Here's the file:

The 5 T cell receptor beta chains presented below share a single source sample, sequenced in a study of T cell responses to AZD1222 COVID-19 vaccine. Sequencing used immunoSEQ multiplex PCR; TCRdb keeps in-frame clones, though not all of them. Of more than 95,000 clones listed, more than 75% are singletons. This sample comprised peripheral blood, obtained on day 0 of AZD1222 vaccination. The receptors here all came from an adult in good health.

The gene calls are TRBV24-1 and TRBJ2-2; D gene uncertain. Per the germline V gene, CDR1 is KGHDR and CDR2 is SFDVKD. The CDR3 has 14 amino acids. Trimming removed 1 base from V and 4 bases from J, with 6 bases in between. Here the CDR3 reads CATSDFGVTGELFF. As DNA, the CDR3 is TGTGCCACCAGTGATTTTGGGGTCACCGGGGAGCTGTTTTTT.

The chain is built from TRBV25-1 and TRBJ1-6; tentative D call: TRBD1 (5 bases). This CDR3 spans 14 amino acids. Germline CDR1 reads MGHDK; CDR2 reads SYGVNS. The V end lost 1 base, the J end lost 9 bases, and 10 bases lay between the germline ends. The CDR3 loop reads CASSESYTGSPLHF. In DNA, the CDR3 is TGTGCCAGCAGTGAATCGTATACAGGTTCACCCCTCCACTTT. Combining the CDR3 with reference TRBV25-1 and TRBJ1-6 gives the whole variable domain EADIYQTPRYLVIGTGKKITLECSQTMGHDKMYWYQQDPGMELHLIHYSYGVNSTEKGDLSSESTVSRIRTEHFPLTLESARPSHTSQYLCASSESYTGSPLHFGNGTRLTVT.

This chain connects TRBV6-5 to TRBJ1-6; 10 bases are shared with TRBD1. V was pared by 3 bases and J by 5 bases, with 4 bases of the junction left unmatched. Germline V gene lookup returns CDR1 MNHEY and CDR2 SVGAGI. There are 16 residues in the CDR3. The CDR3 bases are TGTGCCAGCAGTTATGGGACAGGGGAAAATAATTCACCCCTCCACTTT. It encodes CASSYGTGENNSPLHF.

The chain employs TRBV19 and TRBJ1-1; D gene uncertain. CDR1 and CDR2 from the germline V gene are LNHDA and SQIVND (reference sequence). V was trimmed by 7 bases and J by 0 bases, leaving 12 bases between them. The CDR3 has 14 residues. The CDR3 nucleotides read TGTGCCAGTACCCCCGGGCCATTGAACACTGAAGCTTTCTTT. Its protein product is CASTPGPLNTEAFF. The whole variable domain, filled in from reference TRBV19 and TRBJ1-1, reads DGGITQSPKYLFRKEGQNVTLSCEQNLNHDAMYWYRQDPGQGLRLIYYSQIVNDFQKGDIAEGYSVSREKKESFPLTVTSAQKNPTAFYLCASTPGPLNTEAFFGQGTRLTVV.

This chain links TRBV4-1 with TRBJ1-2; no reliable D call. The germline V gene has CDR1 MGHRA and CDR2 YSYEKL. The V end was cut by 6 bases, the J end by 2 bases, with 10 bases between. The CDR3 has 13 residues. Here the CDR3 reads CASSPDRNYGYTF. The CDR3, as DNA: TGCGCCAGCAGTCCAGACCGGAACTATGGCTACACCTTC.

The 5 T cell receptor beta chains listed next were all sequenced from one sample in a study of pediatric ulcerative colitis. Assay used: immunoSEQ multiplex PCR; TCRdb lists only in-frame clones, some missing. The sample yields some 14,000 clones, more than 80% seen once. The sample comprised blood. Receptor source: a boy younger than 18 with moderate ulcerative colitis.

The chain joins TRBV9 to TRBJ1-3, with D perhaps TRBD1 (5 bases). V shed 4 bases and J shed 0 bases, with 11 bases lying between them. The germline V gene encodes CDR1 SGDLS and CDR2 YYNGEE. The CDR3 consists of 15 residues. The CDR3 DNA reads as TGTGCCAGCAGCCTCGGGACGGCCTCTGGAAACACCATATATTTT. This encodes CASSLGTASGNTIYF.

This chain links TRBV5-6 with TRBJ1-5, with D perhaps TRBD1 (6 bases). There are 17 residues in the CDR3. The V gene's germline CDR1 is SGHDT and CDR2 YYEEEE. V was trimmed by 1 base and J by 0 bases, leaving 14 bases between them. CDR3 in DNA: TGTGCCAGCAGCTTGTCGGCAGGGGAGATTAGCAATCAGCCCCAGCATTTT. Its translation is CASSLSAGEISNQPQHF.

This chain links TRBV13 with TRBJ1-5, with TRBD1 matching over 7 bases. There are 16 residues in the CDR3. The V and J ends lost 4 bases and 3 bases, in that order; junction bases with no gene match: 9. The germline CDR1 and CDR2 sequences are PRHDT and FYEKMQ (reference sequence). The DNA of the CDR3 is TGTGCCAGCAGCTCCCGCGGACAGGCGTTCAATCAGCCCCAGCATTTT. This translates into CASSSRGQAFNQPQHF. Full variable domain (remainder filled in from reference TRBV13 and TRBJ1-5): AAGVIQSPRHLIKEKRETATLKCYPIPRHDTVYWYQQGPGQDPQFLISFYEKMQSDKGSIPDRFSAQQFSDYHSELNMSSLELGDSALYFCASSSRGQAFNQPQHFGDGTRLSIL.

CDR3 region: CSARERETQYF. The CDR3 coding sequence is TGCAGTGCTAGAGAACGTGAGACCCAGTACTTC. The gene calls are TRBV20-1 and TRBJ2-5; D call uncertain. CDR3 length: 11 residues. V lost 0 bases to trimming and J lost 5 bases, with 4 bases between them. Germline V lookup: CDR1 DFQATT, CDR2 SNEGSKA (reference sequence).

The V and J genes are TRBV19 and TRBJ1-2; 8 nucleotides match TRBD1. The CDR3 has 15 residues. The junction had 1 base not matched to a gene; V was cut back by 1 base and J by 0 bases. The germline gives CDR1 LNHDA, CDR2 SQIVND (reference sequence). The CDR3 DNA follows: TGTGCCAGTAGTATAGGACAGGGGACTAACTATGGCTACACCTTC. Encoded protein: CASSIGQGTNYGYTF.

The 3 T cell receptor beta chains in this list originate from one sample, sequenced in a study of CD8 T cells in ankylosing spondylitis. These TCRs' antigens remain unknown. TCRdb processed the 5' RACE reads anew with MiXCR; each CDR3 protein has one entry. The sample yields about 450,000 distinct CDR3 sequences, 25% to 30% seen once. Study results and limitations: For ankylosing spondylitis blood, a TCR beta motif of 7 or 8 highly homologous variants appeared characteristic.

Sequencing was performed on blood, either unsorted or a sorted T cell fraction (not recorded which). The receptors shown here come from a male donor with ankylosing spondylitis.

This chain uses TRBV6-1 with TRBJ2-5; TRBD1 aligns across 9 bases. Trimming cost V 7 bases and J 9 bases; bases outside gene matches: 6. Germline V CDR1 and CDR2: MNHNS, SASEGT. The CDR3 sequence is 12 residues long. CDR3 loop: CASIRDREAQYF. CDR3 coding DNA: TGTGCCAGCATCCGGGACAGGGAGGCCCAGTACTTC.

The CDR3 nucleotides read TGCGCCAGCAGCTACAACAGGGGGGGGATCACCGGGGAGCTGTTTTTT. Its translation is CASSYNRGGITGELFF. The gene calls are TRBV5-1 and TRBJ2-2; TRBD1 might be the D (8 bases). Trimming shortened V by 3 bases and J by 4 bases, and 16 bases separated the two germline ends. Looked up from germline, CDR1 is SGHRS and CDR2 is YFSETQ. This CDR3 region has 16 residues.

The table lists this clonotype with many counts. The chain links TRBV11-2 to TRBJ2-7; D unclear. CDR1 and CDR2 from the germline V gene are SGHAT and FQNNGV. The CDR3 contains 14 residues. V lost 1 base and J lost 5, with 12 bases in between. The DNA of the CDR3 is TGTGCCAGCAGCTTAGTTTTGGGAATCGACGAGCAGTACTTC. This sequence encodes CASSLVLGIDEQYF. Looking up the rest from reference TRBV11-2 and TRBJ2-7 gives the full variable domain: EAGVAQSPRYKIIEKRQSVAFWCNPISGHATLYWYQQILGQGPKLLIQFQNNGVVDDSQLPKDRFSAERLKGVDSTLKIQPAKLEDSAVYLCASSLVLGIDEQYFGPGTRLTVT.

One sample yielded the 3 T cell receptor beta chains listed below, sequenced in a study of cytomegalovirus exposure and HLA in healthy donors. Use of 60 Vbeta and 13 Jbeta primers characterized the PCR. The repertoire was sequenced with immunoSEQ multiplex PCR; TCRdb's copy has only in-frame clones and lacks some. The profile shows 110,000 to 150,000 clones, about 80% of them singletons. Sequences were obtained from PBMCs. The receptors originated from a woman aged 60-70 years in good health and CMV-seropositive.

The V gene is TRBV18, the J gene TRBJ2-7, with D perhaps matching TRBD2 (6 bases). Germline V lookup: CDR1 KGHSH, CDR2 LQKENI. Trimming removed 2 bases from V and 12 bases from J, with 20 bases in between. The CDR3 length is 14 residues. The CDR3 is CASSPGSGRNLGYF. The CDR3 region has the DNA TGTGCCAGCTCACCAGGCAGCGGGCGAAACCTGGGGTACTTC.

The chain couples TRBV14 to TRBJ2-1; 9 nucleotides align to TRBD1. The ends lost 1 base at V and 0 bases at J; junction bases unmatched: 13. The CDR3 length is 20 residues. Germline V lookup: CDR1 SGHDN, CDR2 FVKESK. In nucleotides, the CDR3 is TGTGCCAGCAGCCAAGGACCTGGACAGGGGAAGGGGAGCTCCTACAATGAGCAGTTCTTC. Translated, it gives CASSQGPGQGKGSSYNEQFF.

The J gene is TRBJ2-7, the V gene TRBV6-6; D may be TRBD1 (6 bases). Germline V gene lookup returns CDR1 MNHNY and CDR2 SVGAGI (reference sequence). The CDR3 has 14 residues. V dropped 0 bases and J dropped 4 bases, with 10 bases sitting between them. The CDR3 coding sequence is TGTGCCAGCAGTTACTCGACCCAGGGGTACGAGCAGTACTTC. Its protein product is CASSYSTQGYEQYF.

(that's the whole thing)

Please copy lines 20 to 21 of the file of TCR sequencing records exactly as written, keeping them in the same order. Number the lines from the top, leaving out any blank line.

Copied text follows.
The chain couples TRBV14 to TRBJ2-1; 9 nucleotides align to TRBD1. The ends lost 1 base at V and 0 bases at J; junction bases unmatched: 13. The CDR3 length is 20 residues. Germline V lookup: CDR1 SGHDN, CDR2 FVKESK. In nucleotides, the CDR3 is TGTGCCAGCAGCCAAGGACCTGGACAGGGGAAGGGGAGCTCCTACAATGAGCAGTTCTTC. Translated, it gives CASSQGPGQGKGSSYNEQFF.

The J gene is TRBJ2-7, the V gene TRBV6-6; D may be TRBD1 (6 bases). Germline V gene lookup returns CDR1 MNHNY and CDR2 SVGAGI (reference sequence). The CDR3 has 14 residues. V dropped 0 bases and J dropped 4 bases, with 10 bases sitting between them. The CDR3 coding sequence is TGTGCCAGCAGTTACTCGACCCAGGGGTACGAGCAGTACTTC. Its protein product is CASSYSTQGYEQYF.